From Saturday 4th December 2021 to 15th January 2022 Goldmark will hold its second major exhibition of paintings, prints and drawings by the mid-century Polish master Jankel Adler (1895-1949). A fully illustrated catalogue, with essay by Sarah MacDougall and Rachel Dickson of the Ben Uri Gallery and Museum, will accompany the exhibition.
Jankel Adler was one of many Jewish and Eastern European immigrant artists to come to Britain in the wake of the rise of Nazism. He was also among the most influential: his potent combination of cubist abstraction and expressionist angst profoundly inspired the younger generation of British artists he befriended before his premature death at the age of 53 in Aldbourne, Wiltshire.
The work in this exhibition dates exclusively to this last decade of his life after his arrival in Scotland in 1940. Deeply moved by the invasion of his home country, Adler had joined the Polish Western Forces in France. Alongside thousands of Polish troops, he was evacuated during the Dunkirk campaign and directed to Glasgow, where he was demobbed on arrival due to a heart condition. Here he was reacquainted with fellow Polish artist Josef Herman, and in 1941 began exhibiting at the Annan Gallery and J.D. Fergusson’s New Art Club.
After withdrawing for several months to the artists’ colony in Kirkcudbright, in 1943 Adler left Scotland and moved to a studio in Kensington, London, where he met the ‘Two Roberts’ Colquhoun and Macbryde. For young British painters not yet exposed to European modernism, Adler’s alternately vigorous and melancholic figure paintings and still lives left an indelible impression. In London he was also introduced to literary contemporaries (Samuel Beckett and Dylan Thomas among them) and united with other émigré artists from across the continent: Oskar Kokoschka, Kurt Schwitters, Martin Bloch and Ludwig Meidner.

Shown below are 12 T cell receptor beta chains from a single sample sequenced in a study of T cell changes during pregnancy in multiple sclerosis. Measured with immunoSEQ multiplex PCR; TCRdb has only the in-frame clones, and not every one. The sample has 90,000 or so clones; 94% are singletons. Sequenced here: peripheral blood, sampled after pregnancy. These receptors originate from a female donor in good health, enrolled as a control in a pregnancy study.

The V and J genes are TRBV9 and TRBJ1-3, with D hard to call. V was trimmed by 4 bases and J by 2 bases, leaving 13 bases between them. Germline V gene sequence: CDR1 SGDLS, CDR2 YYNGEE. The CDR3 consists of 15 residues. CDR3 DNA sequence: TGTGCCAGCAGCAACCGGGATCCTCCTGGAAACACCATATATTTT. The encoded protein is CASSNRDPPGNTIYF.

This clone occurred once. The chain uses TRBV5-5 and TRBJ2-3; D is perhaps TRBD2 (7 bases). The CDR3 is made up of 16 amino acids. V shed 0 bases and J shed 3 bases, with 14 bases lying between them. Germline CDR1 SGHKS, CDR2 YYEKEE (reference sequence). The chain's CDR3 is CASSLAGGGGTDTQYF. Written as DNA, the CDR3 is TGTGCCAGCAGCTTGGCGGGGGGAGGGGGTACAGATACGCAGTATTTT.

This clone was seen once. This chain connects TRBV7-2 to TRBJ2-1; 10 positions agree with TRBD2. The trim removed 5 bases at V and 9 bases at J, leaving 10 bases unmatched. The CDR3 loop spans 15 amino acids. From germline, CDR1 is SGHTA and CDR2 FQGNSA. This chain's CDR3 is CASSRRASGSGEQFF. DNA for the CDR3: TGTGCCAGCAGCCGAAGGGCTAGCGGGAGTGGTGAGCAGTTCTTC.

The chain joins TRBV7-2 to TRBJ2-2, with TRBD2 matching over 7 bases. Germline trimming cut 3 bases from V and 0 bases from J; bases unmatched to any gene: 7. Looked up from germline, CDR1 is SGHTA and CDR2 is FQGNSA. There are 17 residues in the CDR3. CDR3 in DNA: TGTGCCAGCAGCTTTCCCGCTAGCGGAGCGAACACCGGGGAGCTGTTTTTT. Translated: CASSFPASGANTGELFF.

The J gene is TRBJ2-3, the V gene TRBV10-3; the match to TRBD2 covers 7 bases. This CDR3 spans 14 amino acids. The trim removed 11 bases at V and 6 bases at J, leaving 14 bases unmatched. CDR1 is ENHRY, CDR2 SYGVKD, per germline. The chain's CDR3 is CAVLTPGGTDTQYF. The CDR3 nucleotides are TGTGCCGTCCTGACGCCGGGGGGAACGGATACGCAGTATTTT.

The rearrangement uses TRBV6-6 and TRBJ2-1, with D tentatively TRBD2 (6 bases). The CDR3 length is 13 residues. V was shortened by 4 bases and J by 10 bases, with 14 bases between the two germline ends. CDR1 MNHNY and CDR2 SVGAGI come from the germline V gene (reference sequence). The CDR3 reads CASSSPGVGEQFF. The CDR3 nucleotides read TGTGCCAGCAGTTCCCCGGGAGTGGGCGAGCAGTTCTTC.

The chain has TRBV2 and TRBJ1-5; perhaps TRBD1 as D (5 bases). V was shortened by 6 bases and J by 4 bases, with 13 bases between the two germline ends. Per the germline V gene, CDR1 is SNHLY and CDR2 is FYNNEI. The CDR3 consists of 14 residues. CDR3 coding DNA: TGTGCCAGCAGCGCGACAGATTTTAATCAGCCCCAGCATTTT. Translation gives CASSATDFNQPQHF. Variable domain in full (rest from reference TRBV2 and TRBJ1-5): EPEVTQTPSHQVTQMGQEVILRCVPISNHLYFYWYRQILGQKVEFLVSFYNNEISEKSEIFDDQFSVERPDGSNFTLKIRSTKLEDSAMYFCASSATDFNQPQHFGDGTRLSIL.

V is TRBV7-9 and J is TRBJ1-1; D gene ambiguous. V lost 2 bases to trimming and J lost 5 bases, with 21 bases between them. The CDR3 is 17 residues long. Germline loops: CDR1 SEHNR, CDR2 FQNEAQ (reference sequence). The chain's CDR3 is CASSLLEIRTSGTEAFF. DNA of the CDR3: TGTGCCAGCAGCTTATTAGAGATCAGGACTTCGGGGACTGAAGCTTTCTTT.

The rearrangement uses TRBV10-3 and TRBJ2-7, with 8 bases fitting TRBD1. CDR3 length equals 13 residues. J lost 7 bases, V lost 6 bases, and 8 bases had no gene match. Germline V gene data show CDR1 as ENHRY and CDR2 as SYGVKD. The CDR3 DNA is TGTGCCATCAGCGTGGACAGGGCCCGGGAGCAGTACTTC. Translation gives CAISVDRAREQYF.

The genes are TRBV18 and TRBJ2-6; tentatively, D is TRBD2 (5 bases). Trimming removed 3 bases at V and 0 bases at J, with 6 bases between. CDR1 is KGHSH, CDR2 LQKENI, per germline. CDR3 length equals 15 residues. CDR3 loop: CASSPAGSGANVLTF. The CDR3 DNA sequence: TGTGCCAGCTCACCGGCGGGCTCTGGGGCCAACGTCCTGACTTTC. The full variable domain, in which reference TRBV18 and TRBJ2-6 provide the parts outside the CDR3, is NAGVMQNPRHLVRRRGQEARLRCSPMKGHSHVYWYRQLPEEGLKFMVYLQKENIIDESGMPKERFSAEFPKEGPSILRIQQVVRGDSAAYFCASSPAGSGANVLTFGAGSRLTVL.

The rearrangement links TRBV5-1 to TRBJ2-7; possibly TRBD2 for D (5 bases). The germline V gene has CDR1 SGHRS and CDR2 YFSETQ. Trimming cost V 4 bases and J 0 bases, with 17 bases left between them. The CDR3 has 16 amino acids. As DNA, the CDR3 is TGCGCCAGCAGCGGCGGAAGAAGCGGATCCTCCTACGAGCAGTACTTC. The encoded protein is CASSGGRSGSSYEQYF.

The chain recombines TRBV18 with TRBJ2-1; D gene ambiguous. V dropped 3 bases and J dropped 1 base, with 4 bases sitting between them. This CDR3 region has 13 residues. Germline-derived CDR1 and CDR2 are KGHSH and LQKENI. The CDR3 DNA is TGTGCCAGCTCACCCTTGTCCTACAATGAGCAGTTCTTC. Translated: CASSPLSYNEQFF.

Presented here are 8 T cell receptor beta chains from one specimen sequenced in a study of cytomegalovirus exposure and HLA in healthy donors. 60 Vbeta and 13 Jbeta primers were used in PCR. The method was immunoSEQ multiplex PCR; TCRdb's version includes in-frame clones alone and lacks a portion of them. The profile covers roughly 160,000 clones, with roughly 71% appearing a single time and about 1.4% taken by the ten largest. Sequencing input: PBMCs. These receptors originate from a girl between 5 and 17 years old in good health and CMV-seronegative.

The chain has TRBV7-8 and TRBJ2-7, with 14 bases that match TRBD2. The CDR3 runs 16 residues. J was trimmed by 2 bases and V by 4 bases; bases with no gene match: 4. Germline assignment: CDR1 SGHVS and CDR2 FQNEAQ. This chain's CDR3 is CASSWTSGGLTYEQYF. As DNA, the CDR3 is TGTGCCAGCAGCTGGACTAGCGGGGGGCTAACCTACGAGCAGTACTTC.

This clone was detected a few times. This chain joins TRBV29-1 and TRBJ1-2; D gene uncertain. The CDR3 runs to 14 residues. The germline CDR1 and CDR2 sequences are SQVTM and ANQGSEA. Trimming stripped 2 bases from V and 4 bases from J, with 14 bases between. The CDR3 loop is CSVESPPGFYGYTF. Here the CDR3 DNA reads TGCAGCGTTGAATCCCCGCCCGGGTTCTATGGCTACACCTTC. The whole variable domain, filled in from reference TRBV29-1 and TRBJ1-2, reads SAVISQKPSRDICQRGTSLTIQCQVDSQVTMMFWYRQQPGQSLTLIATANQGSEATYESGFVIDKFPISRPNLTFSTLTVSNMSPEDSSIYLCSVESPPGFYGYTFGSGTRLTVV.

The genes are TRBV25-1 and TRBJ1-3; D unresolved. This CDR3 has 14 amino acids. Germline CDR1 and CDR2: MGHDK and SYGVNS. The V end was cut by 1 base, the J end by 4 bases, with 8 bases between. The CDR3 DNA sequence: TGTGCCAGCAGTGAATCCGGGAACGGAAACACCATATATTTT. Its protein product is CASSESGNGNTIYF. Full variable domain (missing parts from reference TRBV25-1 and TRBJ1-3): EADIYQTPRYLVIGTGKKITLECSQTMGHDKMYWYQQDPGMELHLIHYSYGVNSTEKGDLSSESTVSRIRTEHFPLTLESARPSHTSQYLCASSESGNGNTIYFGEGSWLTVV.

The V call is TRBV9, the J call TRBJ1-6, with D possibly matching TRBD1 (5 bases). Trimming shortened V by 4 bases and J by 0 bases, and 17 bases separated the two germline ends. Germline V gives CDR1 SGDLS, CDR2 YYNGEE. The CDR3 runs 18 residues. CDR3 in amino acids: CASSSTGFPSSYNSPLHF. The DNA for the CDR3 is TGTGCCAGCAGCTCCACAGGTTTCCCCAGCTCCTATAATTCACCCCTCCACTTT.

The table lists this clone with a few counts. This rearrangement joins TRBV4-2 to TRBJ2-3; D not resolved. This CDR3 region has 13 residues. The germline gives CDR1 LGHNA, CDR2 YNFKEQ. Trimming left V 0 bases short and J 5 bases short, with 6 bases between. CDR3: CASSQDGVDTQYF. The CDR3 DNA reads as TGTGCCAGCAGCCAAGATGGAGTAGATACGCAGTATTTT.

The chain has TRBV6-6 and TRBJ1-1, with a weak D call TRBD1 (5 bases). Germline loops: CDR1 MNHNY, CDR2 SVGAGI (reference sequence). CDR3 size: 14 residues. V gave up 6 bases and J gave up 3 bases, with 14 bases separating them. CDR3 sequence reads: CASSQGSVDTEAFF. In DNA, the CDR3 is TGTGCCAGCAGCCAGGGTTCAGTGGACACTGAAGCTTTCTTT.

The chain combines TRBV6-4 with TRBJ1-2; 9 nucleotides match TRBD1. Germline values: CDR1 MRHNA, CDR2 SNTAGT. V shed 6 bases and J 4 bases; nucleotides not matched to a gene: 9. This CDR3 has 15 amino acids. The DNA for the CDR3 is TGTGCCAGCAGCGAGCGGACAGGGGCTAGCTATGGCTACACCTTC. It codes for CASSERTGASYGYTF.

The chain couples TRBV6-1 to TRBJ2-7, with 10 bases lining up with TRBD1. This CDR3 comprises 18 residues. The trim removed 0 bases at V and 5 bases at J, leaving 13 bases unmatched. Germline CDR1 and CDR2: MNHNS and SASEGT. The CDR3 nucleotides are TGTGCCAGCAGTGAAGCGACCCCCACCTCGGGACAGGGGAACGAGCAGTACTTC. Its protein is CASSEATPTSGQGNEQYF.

Born in Tuszyn, near the industrial city of Łódź, Adler was the eighth of twelve children. Prior to WWI he moved to Germany and trained as an artist, and in the early 1920s established himself in Düsseldorf, where he befriended Otto Dix and Paul Klee. In 1933 Adler joined fellow artists and lecturers in signing an Urgent Appeal against the rise of fascism in Germany, forcing him to flee as Hitler solidified his hold on the country. He left for France and briefly painted in exile in Cagnes-sur-Mer from 1938-40 before deciding to enlist. It was only after the war, in 1945, that he learned all eleven of his siblings had been killed by the fascists.
Of the Goldmark Gallery’s first Adler exhibition, art historian Richard Cork wrote: ‘He was, above all, committed to telling the visual truth about a human race wracked by incessant warfare, deportation and the horrors of the concentration camps. That is why Adler’s achievement during these traumatic final years deserves to be fully recognised. ’
Founder of the gallery Mike Goldmark, whose Austrian parents also fled the Nazis after the Anschluss, comments: ‘The legacy of Jankel Adler is extraordinary: not just the intensely moving pictures he left behind him, but the effect he had on mid-century British art, which can still be felt to this day. His work is rightly housed in the great international institutions. I’m grateful to the Aukin Trust, who handle Adler’s estate, for letting us bring it to this corner of the world.’